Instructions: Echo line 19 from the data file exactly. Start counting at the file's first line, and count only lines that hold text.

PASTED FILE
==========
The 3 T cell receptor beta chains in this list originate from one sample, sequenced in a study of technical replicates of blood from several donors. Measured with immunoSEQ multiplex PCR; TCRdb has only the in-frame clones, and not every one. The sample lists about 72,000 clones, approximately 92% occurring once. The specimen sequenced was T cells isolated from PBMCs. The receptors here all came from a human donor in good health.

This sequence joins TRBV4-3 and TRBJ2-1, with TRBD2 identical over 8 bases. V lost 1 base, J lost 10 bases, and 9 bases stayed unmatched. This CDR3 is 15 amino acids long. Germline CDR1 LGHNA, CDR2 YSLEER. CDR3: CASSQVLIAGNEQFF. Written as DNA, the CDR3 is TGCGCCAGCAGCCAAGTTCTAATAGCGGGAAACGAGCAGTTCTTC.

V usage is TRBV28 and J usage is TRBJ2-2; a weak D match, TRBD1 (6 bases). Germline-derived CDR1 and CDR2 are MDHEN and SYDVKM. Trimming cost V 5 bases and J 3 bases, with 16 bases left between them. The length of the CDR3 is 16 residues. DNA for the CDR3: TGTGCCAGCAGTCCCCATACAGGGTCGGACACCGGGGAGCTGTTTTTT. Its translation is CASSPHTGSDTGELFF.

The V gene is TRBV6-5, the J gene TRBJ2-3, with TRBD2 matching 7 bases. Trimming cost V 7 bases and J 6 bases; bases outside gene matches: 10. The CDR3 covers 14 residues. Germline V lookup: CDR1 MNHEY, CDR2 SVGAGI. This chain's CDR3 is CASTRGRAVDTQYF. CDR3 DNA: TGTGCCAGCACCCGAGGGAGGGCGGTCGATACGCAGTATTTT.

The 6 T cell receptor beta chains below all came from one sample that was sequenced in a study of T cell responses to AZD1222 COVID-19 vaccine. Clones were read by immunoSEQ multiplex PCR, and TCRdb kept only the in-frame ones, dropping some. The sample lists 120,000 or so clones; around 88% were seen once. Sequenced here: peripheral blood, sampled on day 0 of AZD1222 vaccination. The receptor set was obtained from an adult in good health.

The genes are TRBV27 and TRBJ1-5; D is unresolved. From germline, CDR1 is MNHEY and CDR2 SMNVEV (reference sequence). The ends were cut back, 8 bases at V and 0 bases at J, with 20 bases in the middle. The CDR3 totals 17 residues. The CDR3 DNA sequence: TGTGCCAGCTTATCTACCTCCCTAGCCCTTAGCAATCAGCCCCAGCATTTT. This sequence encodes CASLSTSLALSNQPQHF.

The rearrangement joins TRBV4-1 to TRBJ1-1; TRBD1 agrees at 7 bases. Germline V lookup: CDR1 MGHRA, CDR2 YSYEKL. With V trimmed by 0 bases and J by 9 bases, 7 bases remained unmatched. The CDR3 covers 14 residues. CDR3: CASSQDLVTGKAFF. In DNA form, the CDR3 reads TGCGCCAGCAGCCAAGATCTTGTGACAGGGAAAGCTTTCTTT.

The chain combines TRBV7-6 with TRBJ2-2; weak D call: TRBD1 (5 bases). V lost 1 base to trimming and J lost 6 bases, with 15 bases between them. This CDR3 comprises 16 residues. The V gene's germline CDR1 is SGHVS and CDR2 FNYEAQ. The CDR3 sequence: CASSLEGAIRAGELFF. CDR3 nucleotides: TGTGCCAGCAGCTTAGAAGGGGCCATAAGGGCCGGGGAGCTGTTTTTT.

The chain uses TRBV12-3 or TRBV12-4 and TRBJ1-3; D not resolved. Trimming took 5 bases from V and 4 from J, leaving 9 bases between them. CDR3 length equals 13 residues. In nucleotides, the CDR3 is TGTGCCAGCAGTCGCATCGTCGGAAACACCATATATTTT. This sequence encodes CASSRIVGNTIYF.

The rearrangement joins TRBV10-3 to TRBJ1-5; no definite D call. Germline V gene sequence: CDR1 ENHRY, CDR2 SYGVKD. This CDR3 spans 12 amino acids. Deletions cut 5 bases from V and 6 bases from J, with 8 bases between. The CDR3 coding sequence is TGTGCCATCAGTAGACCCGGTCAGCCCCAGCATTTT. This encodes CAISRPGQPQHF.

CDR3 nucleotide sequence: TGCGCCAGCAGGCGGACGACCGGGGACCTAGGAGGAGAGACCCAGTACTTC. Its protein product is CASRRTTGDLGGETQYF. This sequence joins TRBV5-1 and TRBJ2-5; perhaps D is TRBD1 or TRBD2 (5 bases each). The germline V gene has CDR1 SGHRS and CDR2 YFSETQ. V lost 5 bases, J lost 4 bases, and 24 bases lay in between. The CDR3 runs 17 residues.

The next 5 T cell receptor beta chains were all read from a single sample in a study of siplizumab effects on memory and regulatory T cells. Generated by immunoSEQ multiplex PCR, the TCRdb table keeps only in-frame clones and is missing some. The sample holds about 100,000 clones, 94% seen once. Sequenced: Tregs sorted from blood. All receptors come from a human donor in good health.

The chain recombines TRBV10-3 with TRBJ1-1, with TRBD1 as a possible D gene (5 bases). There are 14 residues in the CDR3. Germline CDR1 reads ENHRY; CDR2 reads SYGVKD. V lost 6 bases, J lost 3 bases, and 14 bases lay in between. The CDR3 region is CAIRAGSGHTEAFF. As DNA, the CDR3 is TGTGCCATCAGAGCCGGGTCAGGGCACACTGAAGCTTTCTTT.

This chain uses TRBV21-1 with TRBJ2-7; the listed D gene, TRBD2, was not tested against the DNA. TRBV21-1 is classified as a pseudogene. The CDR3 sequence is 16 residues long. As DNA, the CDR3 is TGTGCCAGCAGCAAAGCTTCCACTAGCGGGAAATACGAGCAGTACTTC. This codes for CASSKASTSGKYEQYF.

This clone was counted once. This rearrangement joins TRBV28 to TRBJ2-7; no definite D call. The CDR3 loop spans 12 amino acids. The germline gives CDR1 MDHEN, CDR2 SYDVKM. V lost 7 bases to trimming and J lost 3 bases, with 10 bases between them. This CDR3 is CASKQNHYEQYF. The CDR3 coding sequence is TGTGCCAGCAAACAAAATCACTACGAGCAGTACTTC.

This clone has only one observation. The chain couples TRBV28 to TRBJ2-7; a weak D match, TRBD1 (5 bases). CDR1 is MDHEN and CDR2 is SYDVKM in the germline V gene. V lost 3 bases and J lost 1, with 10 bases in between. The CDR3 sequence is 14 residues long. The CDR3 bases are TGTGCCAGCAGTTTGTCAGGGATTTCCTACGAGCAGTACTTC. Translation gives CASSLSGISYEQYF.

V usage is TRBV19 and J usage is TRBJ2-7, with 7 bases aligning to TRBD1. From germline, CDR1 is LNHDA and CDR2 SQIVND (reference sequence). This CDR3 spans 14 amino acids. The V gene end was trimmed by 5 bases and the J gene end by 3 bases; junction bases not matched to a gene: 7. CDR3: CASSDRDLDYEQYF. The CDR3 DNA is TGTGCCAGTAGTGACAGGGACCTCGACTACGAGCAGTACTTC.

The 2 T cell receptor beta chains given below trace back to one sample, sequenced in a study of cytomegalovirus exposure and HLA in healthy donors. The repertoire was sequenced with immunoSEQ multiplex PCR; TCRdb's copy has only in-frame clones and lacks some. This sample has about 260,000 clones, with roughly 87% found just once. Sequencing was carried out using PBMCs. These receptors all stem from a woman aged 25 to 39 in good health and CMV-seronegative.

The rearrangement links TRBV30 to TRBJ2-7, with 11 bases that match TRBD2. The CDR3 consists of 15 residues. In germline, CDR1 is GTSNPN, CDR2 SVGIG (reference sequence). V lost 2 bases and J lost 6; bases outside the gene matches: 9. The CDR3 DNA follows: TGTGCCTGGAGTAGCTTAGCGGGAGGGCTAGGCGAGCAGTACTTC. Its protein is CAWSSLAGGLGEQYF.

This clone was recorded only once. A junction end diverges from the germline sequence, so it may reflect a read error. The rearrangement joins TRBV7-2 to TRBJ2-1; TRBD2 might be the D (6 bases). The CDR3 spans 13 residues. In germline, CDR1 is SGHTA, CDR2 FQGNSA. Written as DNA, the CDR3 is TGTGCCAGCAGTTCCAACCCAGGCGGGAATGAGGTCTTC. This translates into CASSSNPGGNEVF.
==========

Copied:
The rearrangement links TRBV30 to TRBJ2-7, with 11 bases that match TRBD2. The CDR3 consists of 15 residues. In germline, CDR1 is GTSNPN, CDR2 SVGIG (reference sequence). V lost 2 bases and J lost 6; bases outside the gene matches: 9. The CDR3 DNA follows: TGTGCCTGGAGTAGCTTAGCGGGAGGGCTAGGCGAGCAGTACTTC. Its protein is CAWSSLAGGLGEQYF.